how Riady and others associated with the Lippo Group had
contributed $1.4 million to Democrats over the past five years,
beginning with the illegal $50,000 donation delivered through John
Huang that the committee uncovered last week. Myers noted that
Riady and associates gave mainly to state party groups in states
critical to Clinton's election, so as to avoid detection.
- Myers concluded by leaving
viewers with something to ponder:
- "The question of
course is what did Riady get for all his money? At a minimum he
enhanced his power back home by convincing the President to meet
with Indonesian dictator Suharto (sp?) and by bringing Indonesian
officials to the White House. And then there is John Huang who
once worked for Riady and now is at the center of the fundraising
scandal. A letter unearthed by Senate investigators says that the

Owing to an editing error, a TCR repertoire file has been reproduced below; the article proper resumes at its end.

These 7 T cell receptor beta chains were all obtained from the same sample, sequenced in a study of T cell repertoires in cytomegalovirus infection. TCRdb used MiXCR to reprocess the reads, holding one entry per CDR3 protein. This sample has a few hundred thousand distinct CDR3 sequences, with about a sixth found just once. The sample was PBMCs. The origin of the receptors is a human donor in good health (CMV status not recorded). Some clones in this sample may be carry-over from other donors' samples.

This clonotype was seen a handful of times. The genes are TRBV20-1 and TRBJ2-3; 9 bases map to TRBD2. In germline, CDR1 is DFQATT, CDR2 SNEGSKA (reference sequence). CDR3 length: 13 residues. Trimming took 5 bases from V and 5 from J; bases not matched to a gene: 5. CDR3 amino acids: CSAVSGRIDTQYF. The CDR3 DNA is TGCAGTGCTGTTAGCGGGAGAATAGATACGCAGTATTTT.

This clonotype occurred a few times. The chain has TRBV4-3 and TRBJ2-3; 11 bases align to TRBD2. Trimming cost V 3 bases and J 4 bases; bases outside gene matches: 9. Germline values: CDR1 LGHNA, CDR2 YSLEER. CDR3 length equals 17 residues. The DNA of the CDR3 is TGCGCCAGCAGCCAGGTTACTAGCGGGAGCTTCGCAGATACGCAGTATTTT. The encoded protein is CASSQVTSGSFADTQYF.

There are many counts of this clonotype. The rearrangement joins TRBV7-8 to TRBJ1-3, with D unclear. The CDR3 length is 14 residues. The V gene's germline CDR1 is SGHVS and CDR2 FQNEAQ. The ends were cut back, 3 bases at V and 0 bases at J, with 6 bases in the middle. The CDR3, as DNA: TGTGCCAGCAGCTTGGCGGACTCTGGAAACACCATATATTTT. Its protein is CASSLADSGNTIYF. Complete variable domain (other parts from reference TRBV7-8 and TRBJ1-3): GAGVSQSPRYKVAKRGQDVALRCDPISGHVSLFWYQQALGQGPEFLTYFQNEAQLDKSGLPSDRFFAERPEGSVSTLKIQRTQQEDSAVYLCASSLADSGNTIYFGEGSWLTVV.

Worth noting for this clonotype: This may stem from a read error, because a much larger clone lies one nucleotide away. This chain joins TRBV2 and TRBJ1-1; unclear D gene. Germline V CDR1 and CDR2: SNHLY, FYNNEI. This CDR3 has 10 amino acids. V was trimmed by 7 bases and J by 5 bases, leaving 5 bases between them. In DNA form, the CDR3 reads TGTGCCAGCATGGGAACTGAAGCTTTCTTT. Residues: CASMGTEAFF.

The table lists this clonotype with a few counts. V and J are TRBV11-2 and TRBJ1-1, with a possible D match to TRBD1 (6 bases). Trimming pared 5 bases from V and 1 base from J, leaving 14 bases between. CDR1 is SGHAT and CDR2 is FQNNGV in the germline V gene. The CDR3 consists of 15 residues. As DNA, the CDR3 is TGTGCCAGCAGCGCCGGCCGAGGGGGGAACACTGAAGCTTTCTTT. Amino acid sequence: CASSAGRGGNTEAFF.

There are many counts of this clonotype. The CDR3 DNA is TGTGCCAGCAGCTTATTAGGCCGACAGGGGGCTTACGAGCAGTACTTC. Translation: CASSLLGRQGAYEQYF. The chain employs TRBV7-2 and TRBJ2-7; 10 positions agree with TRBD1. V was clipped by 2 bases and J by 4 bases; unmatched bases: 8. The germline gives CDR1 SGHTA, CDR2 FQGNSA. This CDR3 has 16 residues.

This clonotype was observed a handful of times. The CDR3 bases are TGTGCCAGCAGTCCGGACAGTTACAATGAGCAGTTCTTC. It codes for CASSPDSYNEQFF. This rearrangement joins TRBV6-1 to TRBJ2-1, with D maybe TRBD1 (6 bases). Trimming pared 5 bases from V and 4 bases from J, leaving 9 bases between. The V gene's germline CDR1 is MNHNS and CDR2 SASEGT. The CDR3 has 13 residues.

Riady family invested heavily in the Clinton campaign and that
getting Huang a job working for the President was Riady's top
priority. Both criminal and congressional investigations now are
trying to determine what else Riady got for his huge
Forbes is more damaging to the U.S. political system than John
Huang because money should not equal speech. So contended a U.S.
News & World Report economics reporter in an op-ed piece
caught by MRC news analyst Clay Waters. Matthew Miller opened a
July 17 op-ed in the Philadelphia Inquirer:
- "There are two big
things wrong with the current hearings on campaign-finance
scandals. First, they're not really about foreign influence. And
second, John Huang isn't the poster boy for what ails money and
politics -- Steve Forbes is."
- If foreign influence was a